With the White House having announced that US President Donald Trump will be hosting Prime Minister Narendra Modi later this year in Washington, Ambassador William J. Burns, President of Carnegie Endowment for International Peace and former US Deputy Secretary of State, spoke to Nalin Mehta on what New Delhi can expect from the first bilateral Modi-Trump meeting, Indo-US relations and the shifts in US diplomacy:
The White House said President Trump spoke with PM Modi to congratulate him on the outcome of Uttar Pradesh elections, to express support for Modi’s economic reform agenda, and to say that he was looking forward to hosting the PM in Washington. What are your expectations from the PM’s upcoming visit?
My strong hope is that when it comes to India, the Trump administration will look to sustain and deepen the efforts of its Democratic and Republican predecessors to further strengthen the bilateral partnership and put it to work to address shared global challenges.
I hope this visit will be used as an action-forcing mechanism to check off a number of important items from our shared to-do list.This includes the purchase of a US fighter for India’s armed forces and other defence cooperation items.
It includes continued progress in the economic sphere, where I believe we still have a long way to go to fully realise the promise of our strategic partnership.
Concluding the Bilateral Investment Treaty would be a significant milestone worthy of a significant effort by both governments.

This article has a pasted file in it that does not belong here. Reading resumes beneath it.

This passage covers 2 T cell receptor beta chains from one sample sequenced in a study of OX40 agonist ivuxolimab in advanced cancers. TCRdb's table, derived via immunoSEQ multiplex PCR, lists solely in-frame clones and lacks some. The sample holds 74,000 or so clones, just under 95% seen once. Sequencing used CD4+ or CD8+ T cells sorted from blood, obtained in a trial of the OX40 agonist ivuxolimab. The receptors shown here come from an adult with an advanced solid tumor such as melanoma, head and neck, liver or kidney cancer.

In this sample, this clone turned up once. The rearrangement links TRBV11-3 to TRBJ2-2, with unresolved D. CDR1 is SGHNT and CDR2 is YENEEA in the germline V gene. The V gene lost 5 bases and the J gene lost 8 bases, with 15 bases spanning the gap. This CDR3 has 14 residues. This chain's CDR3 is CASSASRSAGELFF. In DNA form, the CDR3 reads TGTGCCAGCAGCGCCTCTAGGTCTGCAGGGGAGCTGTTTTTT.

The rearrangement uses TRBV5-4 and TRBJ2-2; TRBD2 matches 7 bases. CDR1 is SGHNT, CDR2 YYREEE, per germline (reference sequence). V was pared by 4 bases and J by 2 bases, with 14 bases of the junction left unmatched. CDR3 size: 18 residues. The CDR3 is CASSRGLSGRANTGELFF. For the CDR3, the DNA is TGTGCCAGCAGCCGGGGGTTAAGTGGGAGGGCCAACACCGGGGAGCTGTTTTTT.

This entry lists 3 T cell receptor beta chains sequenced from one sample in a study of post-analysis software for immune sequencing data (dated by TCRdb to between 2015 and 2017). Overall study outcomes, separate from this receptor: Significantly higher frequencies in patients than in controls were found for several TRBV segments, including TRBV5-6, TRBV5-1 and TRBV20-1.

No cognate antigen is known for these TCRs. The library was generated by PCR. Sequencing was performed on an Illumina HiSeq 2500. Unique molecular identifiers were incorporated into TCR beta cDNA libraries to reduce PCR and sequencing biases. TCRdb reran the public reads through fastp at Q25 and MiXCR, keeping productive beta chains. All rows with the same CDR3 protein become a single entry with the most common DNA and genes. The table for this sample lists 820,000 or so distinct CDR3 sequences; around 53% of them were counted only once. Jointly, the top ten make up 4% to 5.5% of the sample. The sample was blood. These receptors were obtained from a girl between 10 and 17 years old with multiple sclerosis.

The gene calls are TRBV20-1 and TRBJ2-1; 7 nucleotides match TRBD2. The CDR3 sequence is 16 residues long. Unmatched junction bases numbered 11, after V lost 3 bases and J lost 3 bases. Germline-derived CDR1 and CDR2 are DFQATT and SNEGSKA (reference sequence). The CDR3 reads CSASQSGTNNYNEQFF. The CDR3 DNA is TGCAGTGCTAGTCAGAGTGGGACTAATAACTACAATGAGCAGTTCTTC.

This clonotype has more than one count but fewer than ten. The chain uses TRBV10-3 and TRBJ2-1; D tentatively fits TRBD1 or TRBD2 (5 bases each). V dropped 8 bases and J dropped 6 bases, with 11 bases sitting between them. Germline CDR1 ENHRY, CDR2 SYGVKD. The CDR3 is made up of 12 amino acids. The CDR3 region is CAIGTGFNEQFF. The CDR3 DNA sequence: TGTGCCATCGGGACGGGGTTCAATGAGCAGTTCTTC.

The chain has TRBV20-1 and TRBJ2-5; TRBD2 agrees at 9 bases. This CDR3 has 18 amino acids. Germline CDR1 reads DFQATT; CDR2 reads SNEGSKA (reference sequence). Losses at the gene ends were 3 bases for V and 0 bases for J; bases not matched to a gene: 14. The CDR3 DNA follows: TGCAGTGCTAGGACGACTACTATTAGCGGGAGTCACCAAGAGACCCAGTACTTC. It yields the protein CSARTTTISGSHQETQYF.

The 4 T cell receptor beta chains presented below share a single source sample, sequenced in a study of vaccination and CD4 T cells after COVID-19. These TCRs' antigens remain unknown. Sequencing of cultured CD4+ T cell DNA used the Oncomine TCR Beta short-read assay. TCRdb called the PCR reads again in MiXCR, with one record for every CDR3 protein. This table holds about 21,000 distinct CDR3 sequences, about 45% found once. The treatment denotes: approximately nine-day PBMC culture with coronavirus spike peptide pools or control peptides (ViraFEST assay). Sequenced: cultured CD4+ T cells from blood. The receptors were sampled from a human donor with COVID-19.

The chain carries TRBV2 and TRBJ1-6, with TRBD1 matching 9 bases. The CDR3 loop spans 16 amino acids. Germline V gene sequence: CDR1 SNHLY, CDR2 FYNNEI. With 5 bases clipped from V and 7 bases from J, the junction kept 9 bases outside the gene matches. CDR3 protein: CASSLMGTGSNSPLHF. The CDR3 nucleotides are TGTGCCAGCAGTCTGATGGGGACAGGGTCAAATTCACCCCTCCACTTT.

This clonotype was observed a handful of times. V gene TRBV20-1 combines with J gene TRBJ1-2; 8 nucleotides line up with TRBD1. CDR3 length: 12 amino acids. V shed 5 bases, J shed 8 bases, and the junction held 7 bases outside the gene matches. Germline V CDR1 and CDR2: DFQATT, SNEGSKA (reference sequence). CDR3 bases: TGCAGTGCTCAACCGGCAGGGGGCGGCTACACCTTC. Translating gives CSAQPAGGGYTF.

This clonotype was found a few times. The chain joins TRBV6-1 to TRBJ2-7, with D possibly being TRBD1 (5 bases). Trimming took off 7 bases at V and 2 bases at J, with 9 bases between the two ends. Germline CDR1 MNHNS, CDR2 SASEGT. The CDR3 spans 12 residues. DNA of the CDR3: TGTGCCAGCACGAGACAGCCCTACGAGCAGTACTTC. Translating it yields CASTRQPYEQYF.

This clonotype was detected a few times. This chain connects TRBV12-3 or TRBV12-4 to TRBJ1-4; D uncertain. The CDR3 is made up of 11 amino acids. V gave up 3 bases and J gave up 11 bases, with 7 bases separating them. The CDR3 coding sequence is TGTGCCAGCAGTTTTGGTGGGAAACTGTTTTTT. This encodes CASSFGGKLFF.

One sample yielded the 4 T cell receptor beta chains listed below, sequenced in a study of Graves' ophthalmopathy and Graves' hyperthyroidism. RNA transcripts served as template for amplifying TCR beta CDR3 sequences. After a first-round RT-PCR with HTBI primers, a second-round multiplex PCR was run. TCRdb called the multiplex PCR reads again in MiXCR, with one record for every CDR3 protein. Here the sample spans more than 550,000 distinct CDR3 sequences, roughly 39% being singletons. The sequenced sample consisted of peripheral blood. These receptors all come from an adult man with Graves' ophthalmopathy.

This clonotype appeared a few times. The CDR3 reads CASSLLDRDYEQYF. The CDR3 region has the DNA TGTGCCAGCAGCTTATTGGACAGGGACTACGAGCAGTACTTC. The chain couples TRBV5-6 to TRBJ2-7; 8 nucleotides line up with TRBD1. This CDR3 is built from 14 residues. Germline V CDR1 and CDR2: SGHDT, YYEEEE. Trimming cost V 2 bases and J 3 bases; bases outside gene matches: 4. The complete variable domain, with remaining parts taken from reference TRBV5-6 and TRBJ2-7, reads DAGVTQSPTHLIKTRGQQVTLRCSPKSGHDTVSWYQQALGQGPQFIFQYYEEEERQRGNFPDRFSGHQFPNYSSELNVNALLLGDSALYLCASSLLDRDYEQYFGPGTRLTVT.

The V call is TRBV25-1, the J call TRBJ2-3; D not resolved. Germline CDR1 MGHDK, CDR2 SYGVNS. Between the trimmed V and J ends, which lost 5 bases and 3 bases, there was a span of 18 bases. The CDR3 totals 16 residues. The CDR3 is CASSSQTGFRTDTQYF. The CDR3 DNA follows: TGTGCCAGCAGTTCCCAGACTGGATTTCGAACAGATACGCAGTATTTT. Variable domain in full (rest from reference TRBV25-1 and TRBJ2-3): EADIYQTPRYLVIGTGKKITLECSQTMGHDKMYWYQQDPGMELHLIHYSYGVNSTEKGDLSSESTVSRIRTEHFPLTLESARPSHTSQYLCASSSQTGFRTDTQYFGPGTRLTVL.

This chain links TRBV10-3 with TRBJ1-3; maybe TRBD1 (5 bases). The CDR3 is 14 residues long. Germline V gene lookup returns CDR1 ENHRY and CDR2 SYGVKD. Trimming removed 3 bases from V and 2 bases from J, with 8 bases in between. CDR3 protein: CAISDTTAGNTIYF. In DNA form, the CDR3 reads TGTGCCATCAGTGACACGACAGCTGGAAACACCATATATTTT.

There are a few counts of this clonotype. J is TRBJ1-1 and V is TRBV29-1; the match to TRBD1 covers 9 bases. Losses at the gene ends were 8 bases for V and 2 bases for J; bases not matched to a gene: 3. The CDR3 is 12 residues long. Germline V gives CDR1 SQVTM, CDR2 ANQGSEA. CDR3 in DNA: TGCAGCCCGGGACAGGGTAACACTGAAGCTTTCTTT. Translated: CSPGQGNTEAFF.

President Trump is fundamentally changing long held pillars of US diplomacy. How will this impact India-US relations which have been recast in the last 15 years under both Democrat and Republican administrations?
You are right that beneath the surface, this Trump administration presents a fundamentally different approach to foreign affairs – a profound, and in my view troubling, deviation from the core elements on which American leadership and international order rest.
The United States, for all its imperfections, has stood for political and economic openness, respect for human dignity, and a sense of possibility. We have demonstrated a willingness to mobilise others to deal with shared problems. And we have invested in the institutions at home and abroad that can get ahead of crises and prevent conflict through wise, long-term investments.
To the extent that we walk away from these ideas, initiatives and institutions at the core of American leadership, I fear that we will see serious and long-term damage to America’s standing in the world, and in turn, to the potential for US-India relations.
What impact do you see of US policies on Asia and the balance of power in the region under President Trump?
Much of President Trump’s foreign policy seems to be reverting to the mainstream on first contact with reality, and that includes his approach to the Asia-Pacific.
But it’s clear that the Trump administration believes the United States is being held hostage in many respects by the very international order it created. It seems to see multilateral trade agreements like the Trans-Pacific Partnership as constraints rather than opportunities, and international and regional organisations as distracting, if not irrelevant.
That attitude could undermine our capacity and credibility to work together with India to shape a Pacific Century that reflects our shared interests and values.
Carnegie has been in India for a year. How different is working in India compared to other countries?
I have been deeply impressed by what my colleagues in Delhi have accomplished in such a short time. That is not a result of any imports from Washington or any of our global centres in Beijing, Beirut, Brussels or Moscow. It is a consequence of the fact that Carnegie India is led and staffed by extraordinary Indian experts who have a deep stake and commitment to India’s own domestic and international evolution.